25 June 2017 St. Andrew’s Military Chapel
As I was preparing for this sermon I discovered something interesting. In my seven years as a chaplain I have never used the 23rd Psalm as the Scripture for my sermon. Perhaps the best known passage from the Bible and I haven’t ventured to journey through it with my flock.
I had to ask myself if I was unsure of the path ahead. Perhaps I was unsure of what lay ahead on that journey. I do know that engaging well known passages can be a valley of shadows for a pastor. It’s already well known so what more can be said?
We convince ourselves that we already know what it means. So when we come to the 23rd Psalm we recite it from memory smile that we’ve still got that old time Bible memory training fixed in our brains and move on. Because we are all so familiar with the story we don’t stop to soak in the beauty of such a powerful poem.
As I spent time trying to figure out why I’ve never preached on this sermon, I looked back over all of my previous orations on Scripture. Much like this passage, it was a great trip down memory lane. I was amazed that I still remember the circumstances and location of my previous sermons over the years.
I was able to draw vibrant images of where I preached those sermons seeing the faces of not only the military members in my audience, but people from different countries who just happened to drop in for whatever reason, and warm congregations that asked me to guest preach so their pastor could take a holiday or because they were temporarily without a pastor (some of them asked me to stay and apply for the job).
What struck me was the warmth and graciousness of each congregation to which I had the honor of preaching. Places that let me expand mine and their theology, sometimes gently correcting some crazy path I felt God leading us towards. Much like the Psalmist today, I knew that God was there with us, leading us and keeping us not on a straight and easy path, but rather on a path of God’s choosing that was challenging, yet safe. At times dark, scary and unknown, but bathed in the light of God’s enduring love and comfort.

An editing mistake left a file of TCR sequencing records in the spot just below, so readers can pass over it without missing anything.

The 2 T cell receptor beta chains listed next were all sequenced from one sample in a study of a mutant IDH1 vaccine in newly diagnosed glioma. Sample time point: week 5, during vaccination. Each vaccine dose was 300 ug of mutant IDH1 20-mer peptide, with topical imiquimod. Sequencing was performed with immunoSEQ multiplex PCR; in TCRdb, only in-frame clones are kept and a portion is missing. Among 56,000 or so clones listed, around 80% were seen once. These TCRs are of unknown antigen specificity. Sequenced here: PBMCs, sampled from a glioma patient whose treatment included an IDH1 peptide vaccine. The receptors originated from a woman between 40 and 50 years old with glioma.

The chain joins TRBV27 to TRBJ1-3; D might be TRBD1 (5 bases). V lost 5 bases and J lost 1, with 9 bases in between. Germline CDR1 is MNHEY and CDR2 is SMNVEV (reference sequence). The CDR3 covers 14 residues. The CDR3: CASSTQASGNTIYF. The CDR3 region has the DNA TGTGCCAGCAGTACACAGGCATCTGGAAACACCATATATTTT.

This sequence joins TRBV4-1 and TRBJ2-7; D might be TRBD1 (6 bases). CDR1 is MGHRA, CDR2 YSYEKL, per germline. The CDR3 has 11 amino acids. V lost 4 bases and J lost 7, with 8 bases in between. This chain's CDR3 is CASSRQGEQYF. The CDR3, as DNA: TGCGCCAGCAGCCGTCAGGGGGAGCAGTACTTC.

A path full of love with God guiding our way.
What is this love of God we hear about today? Originally, the word used is hesed, which translates into a covenantal type of love, maybe best described as loving-kindness. It’s a deep, loyal love where we are sought regardless of who we are. God sees something special in each of us and seeks us out, guiding and providing for us along the way. It’s the love we strive to seek in our lives each and every day. It’s God’s love for each of us.
This love, similar to the love we seek with our spouse, sneaks up on us because you don’t realize the depth and sincerity of hesed until you are a recipient of such loving-kindness. We can only get a Psalm such as this from someone who has experienced such loyal love.
While there are many characteristics of this type of loyal love, let’s look at how a few of these traits are described in today’s passage.
From the outset of this poem we hear of God described as the shepherd making God the caregiver of the flock. The shepherd looks after the flock to keep them together and lead them to places where they have the ability to thrive. Once the flock accepts and trusts the shepherd, they understand the freedom to live their lives fulfilling a purpose following the guidance of the one who leads them.
While the knowledge and trust of the shepherd doesn’t eliminate fear entirely, it transforms the majority of fear into its opposite, love.
We cannot overestimate the power of fear. There are many things in this world to which we may find fearful. Fear is a powerful motivator, but it is also a large wall in trusting anyone, especially God. Once we overcome the fear of God we begin to understand God and see God’s work in the world. From there we begin to glimpse the loyal love of God in our lives and the lives of those around us. We begin to know and trust God.